Lillian Altschuler Loran Bay area soprano, vocal coach, voice teacher Lillian Altschuler Loran died Sunday 12/23/2012 in her Berkeley home surrounded by family and several students who were also devoted friends.|
She was born April 11, 1923 at UCSF hospital, to struggling immigrants from what are now Ukraine and Belarus. Her parents pushed her and her older sister Dorothy, (d. 2004) to read widely and to be critical thinkers. Her parents were proud but struggled to make a way in the new world. Lillian inherited their pride but harbored a life long aversion to cabbage and potatoes the staples of her youth. She attended San Francisco public schools, Lowell HS, and UC Berkeley.
Lilian showed musical aptitude early in life. At 3 years old, she would watch Dorothy practice the piano, and even though she was barely able to reach the keyboard, she would play the same pieces by ear. There was a lot of local talent in those days: Isaac Stern, Carol Channing, Eve Arden and more. Yehudi Menuhin performed with the SF symphony at age 7. Lillian's parents were very hopeful for their talented child, and soon, she was taking free piano lessons for gifted Jewish youth sponsored by the Haas family.
The San Francisco she was immersed in during her formative years was bohemian and left wing. She participated in idealistic youth organizations, was suspicious of authority, always advocating freedom for the individual. She supported the arts and the positive notions of diversity and tolerance that are still associated with San Francisco today. (Bowing to convention, she did perform several weddings as a minister of the Universal Life Church.)
In 1941, she met and married William (Bill) Faverman (d.1999), a dental student who was a cousin of her friend Freda Koblick. Bill said that he fell in love with her voice even before laying eyes on her. During his time in dental school, Lillian worked as a machinist at Bay Area shipyards and later traveled to Army bases throughout the US where Bill was working as a dentist. Preparing for a performance career, they replaced the family name with a more theatrical one: Loran. Her first son Marc was born in 1946, and soon afterward, the family settled in Mill Valley.
In 1950, Lillian took Marc to Milan, where she studied with Pasquale Franceschi and gave vocal recitals and performrd in operettas and operas. Returning to the Bay Area in the early 50s she sang regularly at the Playhouse, the Hungry I, KPFA radio, Actor's Workshop, Marine's Memorial Theater, the Old Spaghetti Factory, and the Mill Valley Outdoor Art Club; performing opera and other works by Mozart, Rossini, Verdi, Purcell, Saint-Saens, Debussy and others, often with her friend, contralto Henrietta Harris.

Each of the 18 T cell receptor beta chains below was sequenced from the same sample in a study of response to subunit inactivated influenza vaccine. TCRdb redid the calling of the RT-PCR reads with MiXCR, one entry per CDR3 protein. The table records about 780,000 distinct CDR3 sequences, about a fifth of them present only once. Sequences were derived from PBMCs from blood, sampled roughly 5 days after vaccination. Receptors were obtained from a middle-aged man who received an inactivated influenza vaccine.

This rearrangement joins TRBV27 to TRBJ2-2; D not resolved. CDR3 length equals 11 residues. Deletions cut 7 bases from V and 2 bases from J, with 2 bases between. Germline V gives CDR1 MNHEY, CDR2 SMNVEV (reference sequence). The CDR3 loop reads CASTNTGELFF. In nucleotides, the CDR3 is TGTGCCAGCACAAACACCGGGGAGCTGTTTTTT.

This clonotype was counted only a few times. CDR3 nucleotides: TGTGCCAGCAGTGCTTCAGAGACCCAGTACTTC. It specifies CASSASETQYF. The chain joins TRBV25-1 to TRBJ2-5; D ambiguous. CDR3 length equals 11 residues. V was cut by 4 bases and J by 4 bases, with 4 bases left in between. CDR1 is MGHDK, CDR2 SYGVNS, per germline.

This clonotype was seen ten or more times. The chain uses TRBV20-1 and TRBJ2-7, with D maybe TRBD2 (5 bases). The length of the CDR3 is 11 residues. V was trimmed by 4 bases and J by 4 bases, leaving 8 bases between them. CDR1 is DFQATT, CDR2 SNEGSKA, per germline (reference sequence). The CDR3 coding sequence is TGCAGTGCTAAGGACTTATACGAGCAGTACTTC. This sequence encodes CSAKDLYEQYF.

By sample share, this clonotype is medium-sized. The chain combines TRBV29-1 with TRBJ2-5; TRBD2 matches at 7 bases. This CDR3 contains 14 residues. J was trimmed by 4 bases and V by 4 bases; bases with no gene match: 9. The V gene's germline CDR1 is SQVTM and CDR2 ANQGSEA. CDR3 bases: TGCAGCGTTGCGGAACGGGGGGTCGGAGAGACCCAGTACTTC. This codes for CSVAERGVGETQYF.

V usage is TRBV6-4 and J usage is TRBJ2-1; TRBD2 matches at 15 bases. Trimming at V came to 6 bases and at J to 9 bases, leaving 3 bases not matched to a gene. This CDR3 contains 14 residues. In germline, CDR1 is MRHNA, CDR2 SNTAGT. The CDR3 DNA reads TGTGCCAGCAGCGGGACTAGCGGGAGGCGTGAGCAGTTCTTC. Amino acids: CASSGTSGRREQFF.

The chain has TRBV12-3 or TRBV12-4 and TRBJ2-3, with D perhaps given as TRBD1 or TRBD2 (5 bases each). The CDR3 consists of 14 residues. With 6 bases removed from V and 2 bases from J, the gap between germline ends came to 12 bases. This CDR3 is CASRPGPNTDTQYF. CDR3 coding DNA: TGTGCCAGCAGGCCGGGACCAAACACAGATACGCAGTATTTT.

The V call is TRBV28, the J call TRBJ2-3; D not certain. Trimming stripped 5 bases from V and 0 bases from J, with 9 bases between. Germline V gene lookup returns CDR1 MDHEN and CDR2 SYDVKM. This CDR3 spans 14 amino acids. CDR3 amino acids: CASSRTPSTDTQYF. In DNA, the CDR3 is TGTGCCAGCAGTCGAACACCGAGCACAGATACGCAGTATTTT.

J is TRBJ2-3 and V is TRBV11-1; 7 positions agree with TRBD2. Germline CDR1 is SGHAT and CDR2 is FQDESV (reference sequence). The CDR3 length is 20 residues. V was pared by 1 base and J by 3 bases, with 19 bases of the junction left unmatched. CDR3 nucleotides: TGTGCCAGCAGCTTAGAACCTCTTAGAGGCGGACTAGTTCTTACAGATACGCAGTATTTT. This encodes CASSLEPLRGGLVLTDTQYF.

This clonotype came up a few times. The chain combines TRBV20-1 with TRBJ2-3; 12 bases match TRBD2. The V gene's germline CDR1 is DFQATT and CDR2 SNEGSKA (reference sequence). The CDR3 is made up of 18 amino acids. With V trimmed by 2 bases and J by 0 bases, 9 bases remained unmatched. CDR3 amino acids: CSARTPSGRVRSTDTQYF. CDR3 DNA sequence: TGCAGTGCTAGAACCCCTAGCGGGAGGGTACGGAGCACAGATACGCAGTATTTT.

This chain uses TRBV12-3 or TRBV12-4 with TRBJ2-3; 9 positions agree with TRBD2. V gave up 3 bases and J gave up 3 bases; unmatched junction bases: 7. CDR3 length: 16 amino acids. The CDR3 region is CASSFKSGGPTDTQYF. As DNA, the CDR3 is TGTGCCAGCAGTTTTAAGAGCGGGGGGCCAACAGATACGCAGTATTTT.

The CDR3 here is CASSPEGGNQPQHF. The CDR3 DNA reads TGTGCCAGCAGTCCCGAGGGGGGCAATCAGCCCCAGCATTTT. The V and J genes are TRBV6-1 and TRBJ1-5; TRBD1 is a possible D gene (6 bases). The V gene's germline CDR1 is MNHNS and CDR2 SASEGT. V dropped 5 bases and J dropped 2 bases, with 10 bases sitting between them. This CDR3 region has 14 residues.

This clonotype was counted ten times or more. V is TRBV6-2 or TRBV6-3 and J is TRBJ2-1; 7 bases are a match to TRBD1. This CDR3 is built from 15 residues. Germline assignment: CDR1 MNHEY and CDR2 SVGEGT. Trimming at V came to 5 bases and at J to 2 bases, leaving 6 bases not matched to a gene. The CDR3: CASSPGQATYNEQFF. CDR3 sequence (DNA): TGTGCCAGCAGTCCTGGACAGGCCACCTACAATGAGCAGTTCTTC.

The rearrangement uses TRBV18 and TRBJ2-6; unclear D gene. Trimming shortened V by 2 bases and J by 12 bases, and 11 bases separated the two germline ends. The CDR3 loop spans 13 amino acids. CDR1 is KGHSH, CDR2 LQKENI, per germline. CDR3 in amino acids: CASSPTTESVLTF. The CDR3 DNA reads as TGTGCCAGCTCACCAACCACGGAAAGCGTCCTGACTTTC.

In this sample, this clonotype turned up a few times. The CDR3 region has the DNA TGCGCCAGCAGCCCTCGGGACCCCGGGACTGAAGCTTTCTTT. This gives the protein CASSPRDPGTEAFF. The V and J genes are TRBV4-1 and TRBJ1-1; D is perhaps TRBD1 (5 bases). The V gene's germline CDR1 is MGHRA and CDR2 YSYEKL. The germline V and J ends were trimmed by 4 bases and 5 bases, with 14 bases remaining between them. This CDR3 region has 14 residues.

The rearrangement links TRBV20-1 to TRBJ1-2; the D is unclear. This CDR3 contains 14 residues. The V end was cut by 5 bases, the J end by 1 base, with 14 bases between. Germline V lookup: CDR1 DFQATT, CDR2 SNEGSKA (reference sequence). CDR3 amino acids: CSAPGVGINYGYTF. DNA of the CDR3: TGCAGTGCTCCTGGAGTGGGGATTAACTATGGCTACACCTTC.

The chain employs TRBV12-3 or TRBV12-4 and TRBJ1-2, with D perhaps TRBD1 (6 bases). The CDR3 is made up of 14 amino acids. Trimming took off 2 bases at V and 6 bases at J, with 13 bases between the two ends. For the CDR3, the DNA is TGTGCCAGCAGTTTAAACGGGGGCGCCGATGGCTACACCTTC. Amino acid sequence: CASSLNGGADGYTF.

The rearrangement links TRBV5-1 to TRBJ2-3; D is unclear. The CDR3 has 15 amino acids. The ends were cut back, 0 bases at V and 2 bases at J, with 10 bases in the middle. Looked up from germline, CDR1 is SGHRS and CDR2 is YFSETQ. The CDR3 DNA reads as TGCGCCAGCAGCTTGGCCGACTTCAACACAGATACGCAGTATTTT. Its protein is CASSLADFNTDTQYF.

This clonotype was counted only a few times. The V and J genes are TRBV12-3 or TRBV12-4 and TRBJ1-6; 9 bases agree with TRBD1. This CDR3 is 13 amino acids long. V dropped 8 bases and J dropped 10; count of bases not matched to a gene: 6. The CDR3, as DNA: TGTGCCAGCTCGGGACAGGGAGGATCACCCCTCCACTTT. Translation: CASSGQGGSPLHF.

In 1956 her second son Jonathan was born. By the early 60s she was performing less and began teaching privately and at various institutions, such as the Kathryn Branson High School in Ross, Dominican Convent Upper School in San Rafael and Marin county public schools. She gave workshops at San Francisco State College, UC Berkeley, and ACT. In 1969, she and Bill divorced and she moved back to San Francisco where she developed her private teaching practice, before settling in Berkeley.
In teaching she found her true vocation. She had a unique ability to help each student find their own natural voice without insisting on conventional technique. Her students' interests and talents ranged across the vocal spectrum from pop to medieval and many went on to become or were already professionals. Some moved to careers in Europe and Israel and Lillian traveled there frequently to coach for performances and recording sessions. Her reputation also brought performers from around the world to her studio in Berkeley. She kept up a full schedule into her 80s.
In spite of suffering dementia in her last years, she was able to offer useful musical guidance to students. In turn, they enriched her life immeasurably with love and support until the end. Essential through all thiss the practical, tireless and loving help of her care givers Ruby Juarez, Norma Ramos, Rowena Mesalucha, Regine Power, and Mary Beth Peterson. Lillian's family feels the deepest gratitude to you all!
Lillian is survived by her sons Marc, Jonathan, daughters in law Abby Miller and Jena Resner, grand children Max and Matthew, Zachary and Eliza, and grand nephew Robeson Williams and his wife Jessica.
"As a student of nearly 40 years, and her friend, describing her impact on her students is like trying to empty the ocean through a straw; there is so much to say. Her students were devoted, passionate, about her, just as she was about each of them. She liked to tell us, that in the course of our lessons, she would teach us how to live, really live, and indeed, she helped each of us get to the essence of our unique individuality, as singers, as people. She pared away the artifice, the fear our inner judges trapped us in, and got us to the freedom, the simplicity, the honesty, of conveying a song, without ego, to be the vehicle through which the composer and poet would emerge, where the words were clear and meaningful, and the sound glorious and resonant. Her approach was joyful, and fun and positive, always helping us to let go, to just be what we are. She changed our lives." -Susan Rode Morris
Published in San Francisco Chronicle on Mar. 3, 2013